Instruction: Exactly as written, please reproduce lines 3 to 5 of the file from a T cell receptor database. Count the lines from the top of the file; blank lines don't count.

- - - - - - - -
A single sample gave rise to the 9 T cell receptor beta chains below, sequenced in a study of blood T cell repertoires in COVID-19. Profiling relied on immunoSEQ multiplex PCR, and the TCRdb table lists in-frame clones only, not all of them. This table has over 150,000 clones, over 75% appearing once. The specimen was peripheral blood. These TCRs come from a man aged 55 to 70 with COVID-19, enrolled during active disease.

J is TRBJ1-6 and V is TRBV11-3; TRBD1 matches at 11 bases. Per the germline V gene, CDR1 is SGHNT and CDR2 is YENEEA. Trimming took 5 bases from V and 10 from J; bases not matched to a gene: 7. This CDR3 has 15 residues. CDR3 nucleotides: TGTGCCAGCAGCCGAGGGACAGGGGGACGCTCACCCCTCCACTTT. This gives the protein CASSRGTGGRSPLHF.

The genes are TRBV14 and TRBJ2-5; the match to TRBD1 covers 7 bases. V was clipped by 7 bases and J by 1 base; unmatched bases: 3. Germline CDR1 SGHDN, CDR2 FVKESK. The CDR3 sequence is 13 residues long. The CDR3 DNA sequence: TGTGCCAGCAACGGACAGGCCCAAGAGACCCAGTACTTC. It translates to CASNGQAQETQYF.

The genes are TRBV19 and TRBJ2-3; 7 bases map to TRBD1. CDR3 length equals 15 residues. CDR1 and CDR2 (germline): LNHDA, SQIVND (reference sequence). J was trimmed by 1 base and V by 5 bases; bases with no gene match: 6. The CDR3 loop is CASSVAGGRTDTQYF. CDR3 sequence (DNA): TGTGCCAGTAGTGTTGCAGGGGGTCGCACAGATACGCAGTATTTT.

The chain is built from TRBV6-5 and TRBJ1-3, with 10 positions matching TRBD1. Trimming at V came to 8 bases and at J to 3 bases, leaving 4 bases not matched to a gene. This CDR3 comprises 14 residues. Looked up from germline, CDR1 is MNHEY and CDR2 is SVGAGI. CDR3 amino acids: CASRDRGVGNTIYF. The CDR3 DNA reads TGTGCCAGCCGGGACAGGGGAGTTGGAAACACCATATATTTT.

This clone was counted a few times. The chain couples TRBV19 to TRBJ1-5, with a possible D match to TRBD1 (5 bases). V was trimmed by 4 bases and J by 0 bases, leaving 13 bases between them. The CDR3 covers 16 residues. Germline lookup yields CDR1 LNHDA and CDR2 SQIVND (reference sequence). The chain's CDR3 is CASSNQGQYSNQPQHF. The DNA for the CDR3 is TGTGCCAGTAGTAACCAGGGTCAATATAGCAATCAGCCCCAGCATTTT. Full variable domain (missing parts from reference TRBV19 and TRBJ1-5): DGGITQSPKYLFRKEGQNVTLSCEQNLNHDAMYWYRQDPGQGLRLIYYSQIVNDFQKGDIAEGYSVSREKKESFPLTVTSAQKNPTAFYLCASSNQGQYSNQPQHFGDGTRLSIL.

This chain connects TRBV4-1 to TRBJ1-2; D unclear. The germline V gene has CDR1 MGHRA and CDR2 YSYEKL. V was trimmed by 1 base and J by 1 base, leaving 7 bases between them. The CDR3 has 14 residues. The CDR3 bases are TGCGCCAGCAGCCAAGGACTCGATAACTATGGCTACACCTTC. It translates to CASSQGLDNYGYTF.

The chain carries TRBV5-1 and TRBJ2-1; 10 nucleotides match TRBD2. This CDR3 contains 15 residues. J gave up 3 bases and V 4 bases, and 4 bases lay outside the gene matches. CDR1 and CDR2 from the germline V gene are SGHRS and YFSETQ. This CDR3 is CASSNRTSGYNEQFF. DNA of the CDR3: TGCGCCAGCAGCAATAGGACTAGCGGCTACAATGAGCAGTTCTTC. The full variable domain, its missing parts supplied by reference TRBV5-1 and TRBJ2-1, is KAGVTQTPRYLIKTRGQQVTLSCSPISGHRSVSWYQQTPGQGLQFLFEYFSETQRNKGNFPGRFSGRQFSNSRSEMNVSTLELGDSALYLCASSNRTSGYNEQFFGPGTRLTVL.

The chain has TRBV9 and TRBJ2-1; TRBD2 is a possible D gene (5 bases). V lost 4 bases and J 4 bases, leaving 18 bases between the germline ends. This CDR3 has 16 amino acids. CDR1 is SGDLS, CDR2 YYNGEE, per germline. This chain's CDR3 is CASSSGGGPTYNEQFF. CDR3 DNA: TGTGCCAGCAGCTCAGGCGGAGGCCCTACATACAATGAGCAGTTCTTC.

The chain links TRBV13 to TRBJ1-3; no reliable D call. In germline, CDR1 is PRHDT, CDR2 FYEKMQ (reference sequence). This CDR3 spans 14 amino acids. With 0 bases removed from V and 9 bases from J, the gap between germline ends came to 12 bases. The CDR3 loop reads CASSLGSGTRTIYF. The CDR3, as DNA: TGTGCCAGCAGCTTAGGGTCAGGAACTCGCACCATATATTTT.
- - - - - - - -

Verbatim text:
The genes are TRBV14 and TRBJ2-5; the match to TRBD1 covers 7 bases. V was clipped by 7 bases and J by 1 base; unmatched bases: 3. Germline CDR1 SGHDN, CDR2 FVKESK. The CDR3 sequence is 13 residues long. The CDR3 DNA sequence: TGTGCCAGCAACGGACAGGCCCAAGAGACCCAGTACTTC. It translates to CASNGQAQETQYF.

The genes are TRBV19 and TRBJ2-3; 7 bases map to TRBD1. CDR3 length equals 15 residues. CDR1 and CDR2 (germline): LNHDA, SQIVND (reference sequence). J was trimmed by 1 base and V by 5 bases; bases with no gene match: 6. The CDR3 loop is CASSVAGGRTDTQYF. CDR3 sequence (DNA): TGTGCCAGTAGTGTTGCAGGGGGTCGCACAGATACGCAGTATTTT.

The chain is built from TRBV6-5 and TRBJ1-3, with 10 positions matching TRBD1. Trimming at V came to 8 bases and at J to 3 bases, leaving 4 bases not matched to a gene. This CDR3 comprises 14 residues. Looked up from germline, CDR1 is MNHEY and CDR2 is SVGAGI. CDR3 amino acids: CASRDRGVGNTIYF. The CDR3 DNA reads TGTGCCAGCCGGGACAGGGGAGTTGGAAACACCATATATTTT.